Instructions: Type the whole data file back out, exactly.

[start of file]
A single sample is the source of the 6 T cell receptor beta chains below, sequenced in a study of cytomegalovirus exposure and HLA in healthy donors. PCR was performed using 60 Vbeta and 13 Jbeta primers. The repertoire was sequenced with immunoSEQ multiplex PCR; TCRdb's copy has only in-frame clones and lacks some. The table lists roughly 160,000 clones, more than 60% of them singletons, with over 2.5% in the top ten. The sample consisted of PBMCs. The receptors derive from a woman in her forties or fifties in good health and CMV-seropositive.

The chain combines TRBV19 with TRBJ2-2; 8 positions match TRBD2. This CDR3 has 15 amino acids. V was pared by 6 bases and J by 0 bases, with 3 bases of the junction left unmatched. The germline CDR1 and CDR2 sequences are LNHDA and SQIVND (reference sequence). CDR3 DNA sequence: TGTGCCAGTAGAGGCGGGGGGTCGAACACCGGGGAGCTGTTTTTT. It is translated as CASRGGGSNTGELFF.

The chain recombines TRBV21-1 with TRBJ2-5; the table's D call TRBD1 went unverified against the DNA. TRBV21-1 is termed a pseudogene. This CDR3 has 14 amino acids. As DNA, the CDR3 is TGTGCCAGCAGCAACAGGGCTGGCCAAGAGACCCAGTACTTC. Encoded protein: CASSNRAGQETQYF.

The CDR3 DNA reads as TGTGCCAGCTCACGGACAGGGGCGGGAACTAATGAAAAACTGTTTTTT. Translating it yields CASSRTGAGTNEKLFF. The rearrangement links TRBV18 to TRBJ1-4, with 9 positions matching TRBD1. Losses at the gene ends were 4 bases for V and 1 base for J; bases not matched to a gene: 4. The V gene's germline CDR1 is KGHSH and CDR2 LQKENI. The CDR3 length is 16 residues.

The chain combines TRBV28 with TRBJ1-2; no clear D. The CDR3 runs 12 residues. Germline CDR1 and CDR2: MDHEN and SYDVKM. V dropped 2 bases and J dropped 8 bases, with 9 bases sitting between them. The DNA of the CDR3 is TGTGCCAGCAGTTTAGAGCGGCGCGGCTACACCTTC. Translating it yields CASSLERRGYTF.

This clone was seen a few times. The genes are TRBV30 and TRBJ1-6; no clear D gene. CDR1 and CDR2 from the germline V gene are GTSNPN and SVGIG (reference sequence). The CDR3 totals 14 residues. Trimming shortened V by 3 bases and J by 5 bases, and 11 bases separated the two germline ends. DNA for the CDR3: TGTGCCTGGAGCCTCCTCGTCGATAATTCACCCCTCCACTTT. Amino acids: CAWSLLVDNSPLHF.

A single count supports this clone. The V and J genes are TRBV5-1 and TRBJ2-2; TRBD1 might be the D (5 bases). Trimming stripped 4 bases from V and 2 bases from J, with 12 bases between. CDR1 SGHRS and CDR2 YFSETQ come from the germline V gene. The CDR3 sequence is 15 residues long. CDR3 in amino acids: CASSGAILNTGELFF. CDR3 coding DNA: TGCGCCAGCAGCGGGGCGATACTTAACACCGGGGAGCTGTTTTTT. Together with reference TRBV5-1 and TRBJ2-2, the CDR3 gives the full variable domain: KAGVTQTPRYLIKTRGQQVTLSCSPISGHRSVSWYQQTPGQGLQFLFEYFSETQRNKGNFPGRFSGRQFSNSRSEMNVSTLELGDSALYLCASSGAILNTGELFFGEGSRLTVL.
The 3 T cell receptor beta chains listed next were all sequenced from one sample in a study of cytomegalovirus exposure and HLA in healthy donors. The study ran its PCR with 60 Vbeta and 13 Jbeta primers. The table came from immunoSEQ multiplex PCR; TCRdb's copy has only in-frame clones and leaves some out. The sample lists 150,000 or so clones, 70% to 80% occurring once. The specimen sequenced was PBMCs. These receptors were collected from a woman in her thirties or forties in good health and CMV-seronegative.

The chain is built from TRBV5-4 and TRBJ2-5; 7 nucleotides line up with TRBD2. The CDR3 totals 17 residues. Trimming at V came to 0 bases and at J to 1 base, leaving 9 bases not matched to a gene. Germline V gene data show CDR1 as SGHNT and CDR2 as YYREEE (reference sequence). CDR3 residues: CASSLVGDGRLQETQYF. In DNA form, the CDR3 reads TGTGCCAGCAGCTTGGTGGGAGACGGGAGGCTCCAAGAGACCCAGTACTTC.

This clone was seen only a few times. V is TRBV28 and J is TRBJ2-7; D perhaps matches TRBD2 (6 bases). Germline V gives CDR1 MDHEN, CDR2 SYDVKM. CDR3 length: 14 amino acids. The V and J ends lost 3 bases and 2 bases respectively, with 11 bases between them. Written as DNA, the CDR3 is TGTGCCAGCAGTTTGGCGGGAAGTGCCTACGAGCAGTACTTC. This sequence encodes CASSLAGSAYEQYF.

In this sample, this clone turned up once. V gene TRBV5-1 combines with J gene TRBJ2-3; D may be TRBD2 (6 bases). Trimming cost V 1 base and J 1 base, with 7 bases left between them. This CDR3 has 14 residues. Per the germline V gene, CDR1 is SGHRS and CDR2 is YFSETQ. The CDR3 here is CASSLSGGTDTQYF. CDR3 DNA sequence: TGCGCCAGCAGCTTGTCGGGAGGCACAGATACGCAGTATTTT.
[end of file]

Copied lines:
A single sample is the source of the 6 T cell receptor beta chains below, sequenced in a study of cytomegalovirus exposure and HLA in healthy donors. PCR was performed using 60 Vbeta and 13 Jbeta primers. The repertoire was sequenced with immunoSEQ multiplex PCR; TCRdb's copy has only in-frame clones and lacks some. The table lists roughly 160,000 clones, more than 60% of them singletons, with over 2.5% in the top ten. The sample consisted of PBMCs. The receptors derive from a woman in her forties or fifties in good health and CMV-seropositive.

The chain combines TRBV19 with TRBJ2-2; 8 positions match TRBD2. This CDR3 has 15 amino acids. V was pared by 6 bases and J by 0 bases, with 3 bases of the junction left unmatched. The germline CDR1 and CDR2 sequences are LNHDA and SQIVND (reference sequence). CDR3 DNA sequence: TGTGCCAGTAGAGGCGGGGGGTCGAACACCGGGGAGCTGTTTTTT. It is translated as CASRGGGSNTGELFF.

The chain recombines TRBV21-1 with TRBJ2-5; the table's D call TRBD1 went unverified against the DNA. TRBV21-1 is termed a pseudogene. This CDR3 has 14 amino acids. As DNA, the CDR3 is TGTGCCAGCAGCAACAGGGCTGGCCAAGAGACCCAGTACTTC. Encoded protein: CASSNRAGQETQYF.

The CDR3 DNA reads as TGTGCCAGCTCACGGACAGGGGCGGGAACTAATGAAAAACTGTTTTTT. Translating it yields CASSRTGAGTNEKLFF. The rearrangement links TRBV18 to TRBJ1-4, with 9 positions matching TRBD1. Losses at the gene ends were 4 bases for V and 1 base for J; bases not matched to a gene: 4. The V gene's germline CDR1 is KGHSH and CDR2 LQKENI. The CDR3 length is 16 residues.

The chain combines TRBV28 with TRBJ1-2; no clear D. The CDR3 runs 12 residues. Germline CDR1 and CDR2: MDHEN and SYDVKM. V dropped 2 bases and J dropped 8 bases, with 9 bases sitting between them. The DNA of the CDR3 is TGTGCCAGCAGTTTAGAGCGGCGCGGCTACACCTTC. Translating it yields CASSLERRGYTF.

This clone was seen a few times. The genes are TRBV30 and TRBJ1-6; no clear D gene. CDR1 and CDR2 from the germline V gene are GTSNPN and SVGIG (reference sequence). The CDR3 totals 14 residues. Trimming shortened V by 3 bases and J by 5 bases, and 11 bases separated the two germline ends. DNA for the CDR3: TGTGCCTGGAGCCTCCTCGTCGATAATTCACCCCTCCACTTT. Amino acids: CAWSLLVDNSPLHF.

A single count supports this clone. The V and J genes are TRBV5-1 and TRBJ2-2; TRBD1 might be the D (5 bases). Trimming stripped 4 bases from V and 2 bases from J, with 12 bases between. CDR1 SGHRS and CDR2 YFSETQ come from the germline V gene. The CDR3 sequence is 15 residues long. CDR3 in amino acids: CASSGAILNTGELFF. CDR3 coding DNA: TGCGCCAGCAGCGGGGCGATACTTAACACCGGGGAGCTGTTTTTT. Together with reference TRBV5-1 and TRBJ2-2, the CDR3 gives the full variable domain: KAGVTQTPRYLIKTRGQQVTLSCSPISGHRSVSWYQQTPGQGLQFLFEYFSETQRNKGNFPGRFSGRQFSNSRSEMNVSTLELGDSALYLCASSGAILNTGELFFGEGSRLTVL.
The 3 T cell receptor beta chains listed next were all sequenced from one sample in a study of cytomegalovirus exposure and HLA in healthy donors. The study ran its PCR with 60 Vbeta and 13 Jbeta primers. The table came from immunoSEQ multiplex PCR; TCRdb's copy has only in-frame clones and leaves some out. The sample lists 150,000 or so clones, 70% to 80% occurring once. The specimen sequenced was PBMCs. These receptors were collected from a woman in her thirties or forties in good health and CMV-seronegative.

The chain is built from TRBV5-4 and TRBJ2-5; 7 nucleotides line up with TRBD2. The CDR3 totals 17 residues. Trimming at V came to 0 bases and at J to 1 base, leaving 9 bases not matched to a gene. Germline V gene data show CDR1 as SGHNT and CDR2 as YYREEE (reference sequence). CDR3 residues: CASSLVGDGRLQETQYF. In DNA form, the CDR3 reads TGTGCCAGCAGCTTGGTGGGAGACGGGAGGCTCCAAGAGACCCAGTACTTC.

This clone was seen only a few times. V is TRBV28 and J is TRBJ2-7; D perhaps matches TRBD2 (6 bases). Germline V gives CDR1 MDHEN, CDR2 SYDVKM. CDR3 length: 14 amino acids. The V and J ends lost 3 bases and 2 bases respectively, with 11 bases between them. Written as DNA, the CDR3 is TGTGCCAGCAGTTTGGCGGGAAGTGCCTACGAGCAGTACTTC. This sequence encodes CASSLAGSAYEQYF.

In this sample, this clone turned up once. V gene TRBV5-1 combines with J gene TRBJ2-3; D may be TRBD2 (6 bases). Trimming cost V 1 base and J 1 base, with 7 bases left between them. This CDR3 has 14 residues. Per the germline V gene, CDR1 is SGHRS and CDR2 is YFSETQ. The CDR3 here is CASSLSGGTDTQYF. CDR3 DNA sequence: TGCGCCAGCAGCTTGTCGGGAGGCACAGATACGCAGTATTTT.